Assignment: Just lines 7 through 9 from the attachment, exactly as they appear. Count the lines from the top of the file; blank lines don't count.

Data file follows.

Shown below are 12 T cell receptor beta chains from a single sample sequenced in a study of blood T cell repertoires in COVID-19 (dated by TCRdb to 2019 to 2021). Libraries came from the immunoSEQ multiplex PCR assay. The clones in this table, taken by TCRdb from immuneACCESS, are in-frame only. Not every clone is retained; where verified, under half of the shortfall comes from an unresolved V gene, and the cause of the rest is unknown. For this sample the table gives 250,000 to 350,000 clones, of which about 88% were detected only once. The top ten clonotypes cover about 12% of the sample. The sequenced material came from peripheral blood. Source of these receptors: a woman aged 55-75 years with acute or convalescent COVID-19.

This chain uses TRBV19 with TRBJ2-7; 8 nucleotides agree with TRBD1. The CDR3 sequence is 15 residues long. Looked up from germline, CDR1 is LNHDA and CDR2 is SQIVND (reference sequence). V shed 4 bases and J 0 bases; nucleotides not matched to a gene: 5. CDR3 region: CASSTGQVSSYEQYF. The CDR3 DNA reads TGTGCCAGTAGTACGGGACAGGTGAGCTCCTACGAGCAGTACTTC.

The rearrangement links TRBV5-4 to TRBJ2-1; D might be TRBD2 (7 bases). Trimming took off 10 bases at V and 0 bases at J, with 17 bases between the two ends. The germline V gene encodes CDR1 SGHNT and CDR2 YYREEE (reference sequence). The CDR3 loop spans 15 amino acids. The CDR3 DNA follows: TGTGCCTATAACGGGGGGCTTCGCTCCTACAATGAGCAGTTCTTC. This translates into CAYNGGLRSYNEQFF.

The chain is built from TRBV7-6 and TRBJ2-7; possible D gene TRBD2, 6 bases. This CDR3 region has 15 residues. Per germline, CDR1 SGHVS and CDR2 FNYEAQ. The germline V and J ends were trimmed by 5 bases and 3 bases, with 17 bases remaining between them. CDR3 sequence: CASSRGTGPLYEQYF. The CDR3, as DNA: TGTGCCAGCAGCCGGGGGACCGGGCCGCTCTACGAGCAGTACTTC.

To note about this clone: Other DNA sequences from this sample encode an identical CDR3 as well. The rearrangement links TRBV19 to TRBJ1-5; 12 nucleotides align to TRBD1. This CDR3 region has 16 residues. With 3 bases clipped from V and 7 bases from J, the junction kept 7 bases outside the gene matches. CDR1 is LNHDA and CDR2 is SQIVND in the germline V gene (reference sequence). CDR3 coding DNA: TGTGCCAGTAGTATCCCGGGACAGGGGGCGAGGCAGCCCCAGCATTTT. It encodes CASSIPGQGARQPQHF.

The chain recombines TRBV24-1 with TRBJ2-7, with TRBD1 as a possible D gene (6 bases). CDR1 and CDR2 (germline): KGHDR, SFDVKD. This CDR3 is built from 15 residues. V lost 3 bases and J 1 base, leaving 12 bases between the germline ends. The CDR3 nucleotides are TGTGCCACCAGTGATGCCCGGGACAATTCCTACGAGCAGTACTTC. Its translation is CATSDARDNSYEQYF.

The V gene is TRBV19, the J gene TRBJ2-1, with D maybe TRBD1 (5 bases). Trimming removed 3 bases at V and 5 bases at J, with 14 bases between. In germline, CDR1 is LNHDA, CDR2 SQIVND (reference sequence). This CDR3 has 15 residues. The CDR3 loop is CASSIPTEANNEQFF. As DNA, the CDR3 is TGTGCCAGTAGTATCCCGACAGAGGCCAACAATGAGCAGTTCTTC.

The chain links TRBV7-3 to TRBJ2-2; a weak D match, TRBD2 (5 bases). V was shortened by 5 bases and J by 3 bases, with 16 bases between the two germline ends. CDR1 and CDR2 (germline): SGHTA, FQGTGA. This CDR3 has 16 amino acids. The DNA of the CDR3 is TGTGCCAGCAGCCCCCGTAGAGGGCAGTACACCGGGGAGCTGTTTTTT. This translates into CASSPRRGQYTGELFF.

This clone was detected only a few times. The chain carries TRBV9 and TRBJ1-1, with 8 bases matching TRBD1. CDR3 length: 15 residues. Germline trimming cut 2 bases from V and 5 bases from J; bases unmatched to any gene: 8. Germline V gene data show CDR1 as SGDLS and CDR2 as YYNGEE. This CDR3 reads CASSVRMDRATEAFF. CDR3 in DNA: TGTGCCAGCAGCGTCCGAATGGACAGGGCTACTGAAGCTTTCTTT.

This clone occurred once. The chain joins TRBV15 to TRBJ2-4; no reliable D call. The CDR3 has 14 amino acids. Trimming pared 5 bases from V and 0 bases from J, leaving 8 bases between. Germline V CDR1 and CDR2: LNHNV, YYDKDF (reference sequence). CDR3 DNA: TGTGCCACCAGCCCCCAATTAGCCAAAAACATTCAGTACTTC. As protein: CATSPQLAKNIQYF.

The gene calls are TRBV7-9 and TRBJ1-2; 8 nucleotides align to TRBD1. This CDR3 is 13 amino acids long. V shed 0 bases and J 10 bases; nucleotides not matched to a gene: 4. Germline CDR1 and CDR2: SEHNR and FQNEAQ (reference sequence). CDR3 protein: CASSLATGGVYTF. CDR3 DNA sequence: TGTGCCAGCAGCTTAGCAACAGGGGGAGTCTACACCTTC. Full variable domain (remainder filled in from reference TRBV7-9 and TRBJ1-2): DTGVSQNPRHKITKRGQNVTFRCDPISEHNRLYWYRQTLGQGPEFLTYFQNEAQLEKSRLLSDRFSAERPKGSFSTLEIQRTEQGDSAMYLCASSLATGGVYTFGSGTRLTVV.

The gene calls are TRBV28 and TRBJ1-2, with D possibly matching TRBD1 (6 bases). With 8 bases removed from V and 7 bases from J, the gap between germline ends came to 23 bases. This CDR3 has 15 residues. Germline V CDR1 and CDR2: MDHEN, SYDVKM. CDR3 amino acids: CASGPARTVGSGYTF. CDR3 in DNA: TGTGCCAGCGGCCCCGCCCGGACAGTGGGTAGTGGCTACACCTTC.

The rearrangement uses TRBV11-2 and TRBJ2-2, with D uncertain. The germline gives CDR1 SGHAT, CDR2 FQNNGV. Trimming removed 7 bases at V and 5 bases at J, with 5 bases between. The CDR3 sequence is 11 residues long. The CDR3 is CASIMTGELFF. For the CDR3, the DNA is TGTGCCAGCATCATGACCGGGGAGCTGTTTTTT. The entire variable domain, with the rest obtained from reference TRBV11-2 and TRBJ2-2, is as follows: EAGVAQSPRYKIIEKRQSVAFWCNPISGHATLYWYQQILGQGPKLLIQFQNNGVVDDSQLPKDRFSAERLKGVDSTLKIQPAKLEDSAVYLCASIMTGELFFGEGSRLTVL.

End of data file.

The V gene is TRBV19, the J gene TRBJ2-1, with D maybe TRBD1 (5 bases). Trimming removed 3 bases at V and 5 bases at J, with 14 bases between. In germline, CDR1 is LNHDA, CDR2 SQIVND (reference sequence). This CDR3 has 15 residues. The CDR3 loop is CASSIPTEANNEQFF. As DNA, the CDR3 is TGTGCCAGTAGTATCCCGACAGAGGCCAACAATGAGCAGTTCTTC.

The chain links TRBV7-3 to TRBJ2-2; a weak D match, TRBD2 (5 bases). V was shortened by 5 bases and J by 3 bases, with 16 bases between the two germline ends. CDR1 and CDR2 (germline): SGHTA, FQGTGA. This CDR3 has 16 amino acids. The DNA of the CDR3 is TGTGCCAGCAGCCCCCGTAGAGGGCAGTACACCGGGGAGCTGTTTTTT. This translates into CASSPRRGQYTGELFF.

This clone was detected only a few times. The chain carries TRBV9 and TRBJ1-1, with 8 bases matching TRBD1. CDR3 length: 15 residues. Germline trimming cut 2 bases from V and 5 bases from J; bases unmatched to any gene: 8. Germline V gene data show CDR1 as SGDLS and CDR2 as YYNGEE. This CDR3 reads CASSVRMDRATEAFF. CDR3 in DNA: TGTGCCAGCAGCGTCCGAATGGACAGGGCTACTGAAGCTTTCTTT.